The South African Reserve Bank (SARB) – the central bank of South Africa – has been exploring central bank-issued digital currency (CBDC) since 2016. Yet, many nation-states are further ahead than South Africa. The decision to implement a nation-state digital coin is an inevitability.
On 6 June 2019, the SARB received expressions of interest from prospective solution providers. If the SARB’s feasibility study and expression of interest move through its full lifecycle then the digital currency would be included in the SARB Act and associated Acts – which entitles the SARB to have the sole right to issue or cause to be issued banknotes and coins (and digital currency) in South Africa. Furthermore, the SARB plan to make this new digital currency format to be complementary to cash.
The SARB’s electronic legal tender, as its name suggests, would become legal tender for South Africans. As it stands, every citizen or institution must accept legal tender such banknotes and coins (physical or digital) in respect of payment of a debt.
Firstly, retailers would have to receive digital currency for payment of goods. Secondly, employers can pay wages in this new nation-state digital coin. Lastly, payment of property rates and income taxes can also be enabled.
The man-on-the-street doesn’t pay much attention to every-day payment innovations. But new currency formats – like digital currency – are different. They don’t happen very often, if at all, in our lifetimes. The last major introduction of a currency format was the paper note and last century’s electronic money. (Using a clearinghouse and central bank settlement system for retail and wholesale payments).
Before moving on to the latest form of digital currency we need to look at and briefly understand the recent history of electronic money globally and in South Africa.
Prior to the introduction of computers and databases, there was an archaic system of manual accounting to keep score of your bank balance in written format. The balance of your account would be entered onto a physical booklet and this was reflective of your bank account.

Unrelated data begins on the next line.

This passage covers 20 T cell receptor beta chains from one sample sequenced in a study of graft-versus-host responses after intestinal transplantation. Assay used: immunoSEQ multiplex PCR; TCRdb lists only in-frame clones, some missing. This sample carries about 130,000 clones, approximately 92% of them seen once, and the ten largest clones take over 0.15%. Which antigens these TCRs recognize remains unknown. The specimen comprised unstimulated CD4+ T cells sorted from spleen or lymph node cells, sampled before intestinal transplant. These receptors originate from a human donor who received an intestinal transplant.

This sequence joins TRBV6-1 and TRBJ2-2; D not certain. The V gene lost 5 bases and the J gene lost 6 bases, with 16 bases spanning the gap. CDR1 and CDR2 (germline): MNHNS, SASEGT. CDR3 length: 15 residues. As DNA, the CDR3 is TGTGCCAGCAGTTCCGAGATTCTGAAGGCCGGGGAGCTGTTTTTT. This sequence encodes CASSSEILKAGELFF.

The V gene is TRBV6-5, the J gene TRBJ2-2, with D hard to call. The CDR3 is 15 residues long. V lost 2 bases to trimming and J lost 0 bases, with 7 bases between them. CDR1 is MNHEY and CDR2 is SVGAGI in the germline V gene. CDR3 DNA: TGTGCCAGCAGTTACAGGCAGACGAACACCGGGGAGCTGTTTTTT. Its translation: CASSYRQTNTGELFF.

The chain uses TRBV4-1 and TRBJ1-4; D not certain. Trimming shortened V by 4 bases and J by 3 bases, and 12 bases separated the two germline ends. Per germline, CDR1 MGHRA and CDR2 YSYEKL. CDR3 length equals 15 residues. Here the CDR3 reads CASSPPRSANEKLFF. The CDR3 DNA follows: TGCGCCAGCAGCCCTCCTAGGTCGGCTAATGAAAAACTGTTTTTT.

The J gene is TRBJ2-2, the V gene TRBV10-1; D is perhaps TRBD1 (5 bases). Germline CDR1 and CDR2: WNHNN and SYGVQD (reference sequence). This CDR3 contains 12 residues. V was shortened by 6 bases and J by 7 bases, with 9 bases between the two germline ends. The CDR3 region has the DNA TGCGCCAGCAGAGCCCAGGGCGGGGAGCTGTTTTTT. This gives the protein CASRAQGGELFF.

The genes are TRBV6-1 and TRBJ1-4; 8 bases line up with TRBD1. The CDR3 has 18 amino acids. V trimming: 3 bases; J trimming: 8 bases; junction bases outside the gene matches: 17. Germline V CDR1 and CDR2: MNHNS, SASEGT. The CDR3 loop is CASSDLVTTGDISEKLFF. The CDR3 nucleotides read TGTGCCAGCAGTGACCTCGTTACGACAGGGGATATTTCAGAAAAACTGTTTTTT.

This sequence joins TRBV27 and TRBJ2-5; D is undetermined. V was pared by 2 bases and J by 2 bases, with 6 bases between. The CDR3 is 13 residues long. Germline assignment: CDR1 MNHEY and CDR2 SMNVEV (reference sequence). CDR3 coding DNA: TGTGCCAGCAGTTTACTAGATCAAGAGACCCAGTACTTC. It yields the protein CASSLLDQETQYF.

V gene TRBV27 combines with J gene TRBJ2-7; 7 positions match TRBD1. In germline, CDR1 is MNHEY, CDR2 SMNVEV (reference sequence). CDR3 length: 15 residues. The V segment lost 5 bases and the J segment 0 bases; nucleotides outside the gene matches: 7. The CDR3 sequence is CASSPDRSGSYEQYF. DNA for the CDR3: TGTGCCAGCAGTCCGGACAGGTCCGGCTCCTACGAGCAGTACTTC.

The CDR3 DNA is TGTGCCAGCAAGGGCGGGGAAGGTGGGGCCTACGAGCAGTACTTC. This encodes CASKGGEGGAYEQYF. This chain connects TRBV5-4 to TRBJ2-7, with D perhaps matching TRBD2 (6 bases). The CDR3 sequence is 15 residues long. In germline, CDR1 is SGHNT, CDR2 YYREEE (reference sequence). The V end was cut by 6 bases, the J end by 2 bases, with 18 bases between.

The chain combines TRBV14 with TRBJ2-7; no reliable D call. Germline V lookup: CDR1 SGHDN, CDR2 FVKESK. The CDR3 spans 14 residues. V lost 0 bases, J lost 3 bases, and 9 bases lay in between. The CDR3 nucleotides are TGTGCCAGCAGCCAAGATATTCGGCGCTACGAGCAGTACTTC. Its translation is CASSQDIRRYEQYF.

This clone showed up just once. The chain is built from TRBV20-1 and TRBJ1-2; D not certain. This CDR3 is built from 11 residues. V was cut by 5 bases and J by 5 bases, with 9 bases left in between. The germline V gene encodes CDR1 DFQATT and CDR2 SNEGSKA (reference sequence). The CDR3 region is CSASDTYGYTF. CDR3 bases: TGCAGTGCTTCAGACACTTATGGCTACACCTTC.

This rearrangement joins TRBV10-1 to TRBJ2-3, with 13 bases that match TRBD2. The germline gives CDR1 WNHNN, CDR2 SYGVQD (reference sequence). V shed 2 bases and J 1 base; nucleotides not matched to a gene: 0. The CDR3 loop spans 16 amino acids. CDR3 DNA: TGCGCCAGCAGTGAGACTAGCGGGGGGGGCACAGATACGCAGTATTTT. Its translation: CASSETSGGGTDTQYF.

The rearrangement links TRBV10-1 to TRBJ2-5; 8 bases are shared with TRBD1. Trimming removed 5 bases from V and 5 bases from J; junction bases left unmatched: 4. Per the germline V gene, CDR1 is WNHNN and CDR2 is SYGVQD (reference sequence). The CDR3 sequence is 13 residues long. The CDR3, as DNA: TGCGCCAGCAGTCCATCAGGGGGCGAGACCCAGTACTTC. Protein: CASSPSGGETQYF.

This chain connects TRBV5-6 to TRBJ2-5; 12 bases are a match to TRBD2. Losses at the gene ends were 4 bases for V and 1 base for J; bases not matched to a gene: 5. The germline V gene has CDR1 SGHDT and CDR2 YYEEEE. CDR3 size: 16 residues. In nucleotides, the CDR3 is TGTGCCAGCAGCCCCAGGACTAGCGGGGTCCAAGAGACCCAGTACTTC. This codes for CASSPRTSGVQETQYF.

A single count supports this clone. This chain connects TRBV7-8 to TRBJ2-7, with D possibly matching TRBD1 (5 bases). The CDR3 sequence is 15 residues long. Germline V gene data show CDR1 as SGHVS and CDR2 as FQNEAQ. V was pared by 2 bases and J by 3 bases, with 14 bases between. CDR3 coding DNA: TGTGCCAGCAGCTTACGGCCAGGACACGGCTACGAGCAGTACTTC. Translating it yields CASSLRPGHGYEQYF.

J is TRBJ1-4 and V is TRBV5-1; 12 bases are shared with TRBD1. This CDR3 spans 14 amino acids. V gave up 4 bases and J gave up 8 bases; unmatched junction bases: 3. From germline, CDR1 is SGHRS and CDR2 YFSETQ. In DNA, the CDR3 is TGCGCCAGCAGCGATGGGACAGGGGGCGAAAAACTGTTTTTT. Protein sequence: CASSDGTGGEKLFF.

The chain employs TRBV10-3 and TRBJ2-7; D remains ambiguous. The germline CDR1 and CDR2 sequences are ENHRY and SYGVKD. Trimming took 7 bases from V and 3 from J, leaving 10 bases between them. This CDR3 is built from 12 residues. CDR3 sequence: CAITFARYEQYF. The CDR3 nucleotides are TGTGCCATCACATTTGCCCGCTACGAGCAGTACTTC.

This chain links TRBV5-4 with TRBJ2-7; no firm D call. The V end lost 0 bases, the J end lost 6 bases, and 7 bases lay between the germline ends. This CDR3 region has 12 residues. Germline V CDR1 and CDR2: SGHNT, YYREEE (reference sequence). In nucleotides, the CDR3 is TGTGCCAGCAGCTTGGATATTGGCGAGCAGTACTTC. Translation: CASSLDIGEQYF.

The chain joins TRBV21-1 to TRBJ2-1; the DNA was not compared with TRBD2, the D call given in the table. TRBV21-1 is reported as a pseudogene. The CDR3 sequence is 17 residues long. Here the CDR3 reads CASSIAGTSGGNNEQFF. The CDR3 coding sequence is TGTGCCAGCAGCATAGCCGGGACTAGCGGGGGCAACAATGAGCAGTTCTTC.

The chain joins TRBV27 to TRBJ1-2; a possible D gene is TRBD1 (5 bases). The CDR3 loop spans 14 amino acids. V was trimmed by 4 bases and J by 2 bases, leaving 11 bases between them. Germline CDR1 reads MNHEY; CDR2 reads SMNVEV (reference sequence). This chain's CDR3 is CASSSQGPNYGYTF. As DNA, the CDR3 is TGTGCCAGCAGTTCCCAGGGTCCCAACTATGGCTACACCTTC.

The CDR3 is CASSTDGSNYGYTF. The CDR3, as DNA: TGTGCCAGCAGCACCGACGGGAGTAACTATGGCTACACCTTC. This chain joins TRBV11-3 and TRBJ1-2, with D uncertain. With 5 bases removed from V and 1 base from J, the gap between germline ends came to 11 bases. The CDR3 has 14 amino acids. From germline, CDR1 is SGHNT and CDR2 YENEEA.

Credit cards started making their mainstream entrance to payments in the 1960s. Fast-forward to the 1970s and technology (using networks, software, and hardware) brought us electronic money allowing banks and central banks to store balances and transact electronically.
Next cheques became a popular form of payment. The cheques introduced the need for clearinghouses. Clearinghouses include all issuers of cheques (normally banks) that would meet up daily. Bankers will swop all cheques they receive from other banks and receive their bank’s customers’ cheques deposited at other banks. The bankers cleared the gross (overall) debts in the clearinghouse, consequently making the necessary accounting in their own bank accounts. The final settlement happens when these debits and credits are settled in the books of the central bank.
Banks started to introduce additional electronic formats in the form of electronic file transfers (EFT), instant payments, salary payments, and more. The ability to credit-push and debit-pull (deduct) money from accounts e.g. debit orders, cheques, and credit cards became possible.
Debit-pulls in the payments system allowing a third party to deduct (debit) from someone’s account lead to many problems including debit order and credit card fraud. Institutions implement systems like DebiCheck in South Africa albeit at exorbitant costs. The intention is to try to protect citizens from this flaw in the system – the debit flaw.